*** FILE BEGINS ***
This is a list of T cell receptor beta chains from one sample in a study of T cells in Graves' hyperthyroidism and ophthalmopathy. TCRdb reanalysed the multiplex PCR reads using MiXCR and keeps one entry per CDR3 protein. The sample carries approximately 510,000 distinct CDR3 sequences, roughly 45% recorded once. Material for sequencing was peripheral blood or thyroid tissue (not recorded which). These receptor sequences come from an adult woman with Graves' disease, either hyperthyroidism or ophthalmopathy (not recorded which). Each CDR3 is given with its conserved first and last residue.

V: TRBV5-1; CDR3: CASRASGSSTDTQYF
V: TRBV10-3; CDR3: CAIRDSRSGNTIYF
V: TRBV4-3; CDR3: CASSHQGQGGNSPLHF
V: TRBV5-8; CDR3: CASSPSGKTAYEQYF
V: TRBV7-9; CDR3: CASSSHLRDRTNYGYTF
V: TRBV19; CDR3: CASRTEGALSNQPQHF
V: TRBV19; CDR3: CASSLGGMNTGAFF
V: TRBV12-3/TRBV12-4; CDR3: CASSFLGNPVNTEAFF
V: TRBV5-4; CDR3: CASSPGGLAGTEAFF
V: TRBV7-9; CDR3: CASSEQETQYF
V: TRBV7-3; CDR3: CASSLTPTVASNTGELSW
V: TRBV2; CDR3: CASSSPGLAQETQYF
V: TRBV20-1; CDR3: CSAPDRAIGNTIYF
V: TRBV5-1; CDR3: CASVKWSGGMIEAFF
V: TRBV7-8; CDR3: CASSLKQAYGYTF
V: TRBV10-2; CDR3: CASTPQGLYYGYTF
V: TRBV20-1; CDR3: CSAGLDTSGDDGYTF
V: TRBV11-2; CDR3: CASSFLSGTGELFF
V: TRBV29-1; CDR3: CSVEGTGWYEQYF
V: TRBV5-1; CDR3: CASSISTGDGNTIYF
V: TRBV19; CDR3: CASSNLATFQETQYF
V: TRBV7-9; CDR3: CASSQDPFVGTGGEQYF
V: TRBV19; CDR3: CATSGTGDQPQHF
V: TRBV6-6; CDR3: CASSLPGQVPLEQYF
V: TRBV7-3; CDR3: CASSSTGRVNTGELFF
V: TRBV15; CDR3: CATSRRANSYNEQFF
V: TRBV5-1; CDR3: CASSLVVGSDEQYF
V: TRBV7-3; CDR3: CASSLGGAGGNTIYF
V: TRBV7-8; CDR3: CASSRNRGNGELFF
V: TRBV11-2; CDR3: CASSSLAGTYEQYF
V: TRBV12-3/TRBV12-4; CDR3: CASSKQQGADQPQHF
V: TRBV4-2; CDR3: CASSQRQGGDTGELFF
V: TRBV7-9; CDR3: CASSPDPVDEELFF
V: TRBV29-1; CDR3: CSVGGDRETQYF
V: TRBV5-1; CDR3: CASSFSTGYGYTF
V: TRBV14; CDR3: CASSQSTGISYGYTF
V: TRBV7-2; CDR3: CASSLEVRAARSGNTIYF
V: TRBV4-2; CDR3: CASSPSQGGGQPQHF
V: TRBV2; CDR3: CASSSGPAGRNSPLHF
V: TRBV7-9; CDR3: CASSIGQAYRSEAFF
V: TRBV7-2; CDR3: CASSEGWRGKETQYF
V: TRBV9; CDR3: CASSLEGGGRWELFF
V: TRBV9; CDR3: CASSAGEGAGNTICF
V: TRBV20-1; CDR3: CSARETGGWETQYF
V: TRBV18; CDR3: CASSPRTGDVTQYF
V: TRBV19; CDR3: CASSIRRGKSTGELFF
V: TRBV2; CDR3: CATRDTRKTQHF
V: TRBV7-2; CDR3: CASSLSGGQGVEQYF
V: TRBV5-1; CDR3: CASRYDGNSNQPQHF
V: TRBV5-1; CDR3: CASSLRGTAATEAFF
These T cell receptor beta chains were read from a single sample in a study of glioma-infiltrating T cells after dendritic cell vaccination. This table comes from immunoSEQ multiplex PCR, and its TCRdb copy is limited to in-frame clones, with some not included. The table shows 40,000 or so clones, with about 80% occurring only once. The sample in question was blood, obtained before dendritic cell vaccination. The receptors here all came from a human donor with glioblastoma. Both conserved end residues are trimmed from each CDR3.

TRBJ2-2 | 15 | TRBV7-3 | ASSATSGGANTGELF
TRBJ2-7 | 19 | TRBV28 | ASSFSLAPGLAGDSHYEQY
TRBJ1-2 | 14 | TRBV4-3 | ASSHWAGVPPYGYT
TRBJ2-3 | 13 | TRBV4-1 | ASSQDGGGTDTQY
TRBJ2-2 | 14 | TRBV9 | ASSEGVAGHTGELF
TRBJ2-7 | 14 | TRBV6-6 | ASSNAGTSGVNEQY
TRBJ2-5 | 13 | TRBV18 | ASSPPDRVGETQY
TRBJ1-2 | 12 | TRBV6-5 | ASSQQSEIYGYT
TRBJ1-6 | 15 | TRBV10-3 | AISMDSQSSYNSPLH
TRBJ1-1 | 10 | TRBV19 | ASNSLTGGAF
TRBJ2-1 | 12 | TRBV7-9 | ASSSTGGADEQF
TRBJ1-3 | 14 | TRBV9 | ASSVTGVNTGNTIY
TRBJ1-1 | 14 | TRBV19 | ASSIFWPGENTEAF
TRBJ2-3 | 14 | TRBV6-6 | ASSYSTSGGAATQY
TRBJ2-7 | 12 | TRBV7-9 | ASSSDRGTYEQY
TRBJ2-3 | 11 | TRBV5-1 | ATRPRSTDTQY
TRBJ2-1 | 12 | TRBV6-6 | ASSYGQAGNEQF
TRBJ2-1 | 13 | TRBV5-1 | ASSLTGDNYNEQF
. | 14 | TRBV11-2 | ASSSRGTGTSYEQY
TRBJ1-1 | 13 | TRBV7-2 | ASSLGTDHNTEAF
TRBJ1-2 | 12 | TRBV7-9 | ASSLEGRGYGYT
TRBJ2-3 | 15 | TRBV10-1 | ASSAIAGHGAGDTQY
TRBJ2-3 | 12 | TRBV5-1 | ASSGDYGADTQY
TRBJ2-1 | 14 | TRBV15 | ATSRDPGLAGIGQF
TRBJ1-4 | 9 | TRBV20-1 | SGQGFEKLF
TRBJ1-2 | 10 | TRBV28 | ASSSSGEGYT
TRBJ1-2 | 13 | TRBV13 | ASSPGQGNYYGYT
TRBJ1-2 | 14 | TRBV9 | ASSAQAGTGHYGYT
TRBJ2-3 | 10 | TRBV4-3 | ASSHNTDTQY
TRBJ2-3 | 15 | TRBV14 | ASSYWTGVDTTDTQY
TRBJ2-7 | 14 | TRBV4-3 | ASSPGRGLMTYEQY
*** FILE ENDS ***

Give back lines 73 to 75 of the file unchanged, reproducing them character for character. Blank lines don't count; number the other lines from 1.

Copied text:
TRBJ1-2 | 12 | TRBV7-9 | ASSLEGRGYGYT
TRBJ2-3 | 15 | TRBV10-1 | ASSAIAGHGAGDTQY
TRBJ2-3 | 12 | TRBV5-1 | ASSGDYGADTQY